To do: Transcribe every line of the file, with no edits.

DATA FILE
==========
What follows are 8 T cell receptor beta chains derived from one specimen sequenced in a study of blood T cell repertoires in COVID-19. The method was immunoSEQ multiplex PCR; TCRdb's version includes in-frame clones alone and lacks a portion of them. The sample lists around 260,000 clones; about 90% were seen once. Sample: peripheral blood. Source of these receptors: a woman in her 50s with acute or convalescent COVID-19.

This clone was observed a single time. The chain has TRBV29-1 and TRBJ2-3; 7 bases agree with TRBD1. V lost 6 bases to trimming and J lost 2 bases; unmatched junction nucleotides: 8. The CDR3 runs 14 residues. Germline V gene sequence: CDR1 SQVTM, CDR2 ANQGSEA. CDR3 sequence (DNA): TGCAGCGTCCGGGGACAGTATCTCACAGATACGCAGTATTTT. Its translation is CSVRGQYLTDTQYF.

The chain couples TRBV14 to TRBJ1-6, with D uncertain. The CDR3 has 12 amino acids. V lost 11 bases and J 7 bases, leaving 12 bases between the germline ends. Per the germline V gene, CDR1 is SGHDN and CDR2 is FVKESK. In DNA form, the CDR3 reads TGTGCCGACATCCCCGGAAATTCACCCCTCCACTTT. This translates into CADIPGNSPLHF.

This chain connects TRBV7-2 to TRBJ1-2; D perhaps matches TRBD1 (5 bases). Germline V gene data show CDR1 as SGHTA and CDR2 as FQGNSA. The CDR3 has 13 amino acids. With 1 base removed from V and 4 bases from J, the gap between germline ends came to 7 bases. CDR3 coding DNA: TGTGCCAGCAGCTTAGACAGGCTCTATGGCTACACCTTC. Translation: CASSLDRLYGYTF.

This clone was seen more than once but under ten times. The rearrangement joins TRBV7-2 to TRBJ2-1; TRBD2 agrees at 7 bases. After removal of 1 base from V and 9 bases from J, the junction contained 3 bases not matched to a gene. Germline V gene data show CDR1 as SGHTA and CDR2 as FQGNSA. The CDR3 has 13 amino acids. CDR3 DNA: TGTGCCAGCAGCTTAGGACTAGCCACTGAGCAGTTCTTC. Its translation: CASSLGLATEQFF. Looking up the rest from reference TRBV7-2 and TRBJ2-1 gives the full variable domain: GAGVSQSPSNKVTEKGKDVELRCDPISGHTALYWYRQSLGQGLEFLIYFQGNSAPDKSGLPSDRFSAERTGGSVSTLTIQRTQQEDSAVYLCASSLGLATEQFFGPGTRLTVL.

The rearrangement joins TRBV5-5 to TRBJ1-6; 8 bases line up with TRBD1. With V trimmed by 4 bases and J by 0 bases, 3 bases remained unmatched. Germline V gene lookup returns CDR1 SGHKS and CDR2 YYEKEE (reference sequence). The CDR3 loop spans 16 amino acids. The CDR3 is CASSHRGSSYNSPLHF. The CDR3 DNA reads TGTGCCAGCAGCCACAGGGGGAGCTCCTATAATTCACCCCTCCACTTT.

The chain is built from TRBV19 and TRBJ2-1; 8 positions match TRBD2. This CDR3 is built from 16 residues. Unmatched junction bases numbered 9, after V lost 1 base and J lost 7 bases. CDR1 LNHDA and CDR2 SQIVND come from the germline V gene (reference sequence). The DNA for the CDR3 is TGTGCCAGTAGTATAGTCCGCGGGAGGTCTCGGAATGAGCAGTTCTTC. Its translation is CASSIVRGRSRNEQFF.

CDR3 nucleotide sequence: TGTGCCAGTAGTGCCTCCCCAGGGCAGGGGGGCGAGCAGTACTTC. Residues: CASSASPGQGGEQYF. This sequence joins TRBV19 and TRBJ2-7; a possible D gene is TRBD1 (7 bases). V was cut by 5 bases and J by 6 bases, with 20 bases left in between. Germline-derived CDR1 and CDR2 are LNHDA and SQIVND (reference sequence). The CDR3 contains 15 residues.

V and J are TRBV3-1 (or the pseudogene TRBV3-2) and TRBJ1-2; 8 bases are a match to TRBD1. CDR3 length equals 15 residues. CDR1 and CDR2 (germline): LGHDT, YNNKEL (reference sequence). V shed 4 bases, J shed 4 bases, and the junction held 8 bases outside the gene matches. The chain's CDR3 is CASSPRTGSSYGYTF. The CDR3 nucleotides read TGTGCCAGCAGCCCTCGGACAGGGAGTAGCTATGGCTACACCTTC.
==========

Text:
What follows are 8 T cell receptor beta chains derived from one specimen sequenced in a study of blood T cell repertoires in COVID-19. The method was immunoSEQ multiplex PCR; TCRdb's version includes in-frame clones alone and lacks a portion of them. The sample lists around 260,000 clones; about 90% were seen once. Sample: peripheral blood. Source of these receptors: a woman in her 50s with acute or convalescent COVID-19.

This clone was observed a single time. The chain has TRBV29-1 and TRBJ2-3; 7 bases agree with TRBD1. V lost 6 bases to trimming and J lost 2 bases; unmatched junction nucleotides: 8. The CDR3 runs 14 residues. Germline V gene sequence: CDR1 SQVTM, CDR2 ANQGSEA. CDR3 sequence (DNA): TGCAGCGTCCGGGGACAGTATCTCACAGATACGCAGTATTTT. Its translation is CSVRGQYLTDTQYF.

The chain couples TRBV14 to TRBJ1-6, with D uncertain. The CDR3 has 12 amino acids. V lost 11 bases and J 7 bases, leaving 12 bases between the germline ends. Per the germline V gene, CDR1 is SGHDN and CDR2 is FVKESK. In DNA form, the CDR3 reads TGTGCCGACATCCCCGGAAATTCACCCCTCCACTTT. This translates into CADIPGNSPLHF.

This chain connects TRBV7-2 to TRBJ1-2; D perhaps matches TRBD1 (5 bases). Germline V gene data show CDR1 as SGHTA and CDR2 as FQGNSA. The CDR3 has 13 amino acids. With 1 base removed from V and 4 bases from J, the gap between germline ends came to 7 bases. CDR3 coding DNA: TGTGCCAGCAGCTTAGACAGGCTCTATGGCTACACCTTC. Translation: CASSLDRLYGYTF.

This clone was seen more than once but under ten times. The rearrangement joins TRBV7-2 to TRBJ2-1; TRBD2 agrees at 7 bases. After removal of 1 base from V and 9 bases from J, the junction contained 3 bases not matched to a gene. Germline V gene data show CDR1 as SGHTA and CDR2 as FQGNSA. The CDR3 has 13 amino acids. CDR3 DNA: TGTGCCAGCAGCTTAGGACTAGCCACTGAGCAGTTCTTC. Its translation: CASSLGLATEQFF. Looking up the rest from reference TRBV7-2 and TRBJ2-1 gives the full variable domain: GAGVSQSPSNKVTEKGKDVELRCDPISGHTALYWYRQSLGQGLEFLIYFQGNSAPDKSGLPSDRFSAERTGGSVSTLTIQRTQQEDSAVYLCASSLGLATEQFFGPGTRLTVL.

The rearrangement joins TRBV5-5 to TRBJ1-6; 8 bases line up with TRBD1. With V trimmed by 4 bases and J by 0 bases, 3 bases remained unmatched. Germline V gene lookup returns CDR1 SGHKS and CDR2 YYEKEE (reference sequence). The CDR3 loop spans 16 amino acids. The CDR3 is CASSHRGSSYNSPLHF. The CDR3 DNA reads TGTGCCAGCAGCCACAGGGGGAGCTCCTATAATTCACCCCTCCACTTT.

The chain is built from TRBV19 and TRBJ2-1; 8 positions match TRBD2. This CDR3 is built from 16 residues. Unmatched junction bases numbered 9, after V lost 1 base and J lost 7 bases. CDR1 LNHDA and CDR2 SQIVND come from the germline V gene (reference sequence). The DNA for the CDR3 is TGTGCCAGTAGTATAGTCCGCGGGAGGTCTCGGAATGAGCAGTTCTTC. Its translation is CASSIVRGRSRNEQFF.

CDR3 nucleotide sequence: TGTGCCAGTAGTGCCTCCCCAGGGCAGGGGGGCGAGCAGTACTTC. Residues: CASSASPGQGGEQYF. This sequence joins TRBV19 and TRBJ2-7; a possible D gene is TRBD1 (7 bases). V was cut by 5 bases and J by 6 bases, with 20 bases left in between. Germline-derived CDR1 and CDR2 are LNHDA and SQIVND (reference sequence). The CDR3 contains 15 residues.

V and J are TRBV3-1 (or the pseudogene TRBV3-2) and TRBJ1-2; 8 bases are a match to TRBD1. CDR3 length equals 15 residues. CDR1 and CDR2 (germline): LGHDT, YNNKEL (reference sequence). V shed 4 bases, J shed 4 bases, and the junction held 8 bases outside the gene matches. The chain's CDR3 is CASSPRTGSSYGYTF. The CDR3 nucleotides read TGTGCCAGCAGCCCTCGGACAGGGAGTAGCTATGGCTACACCTTC.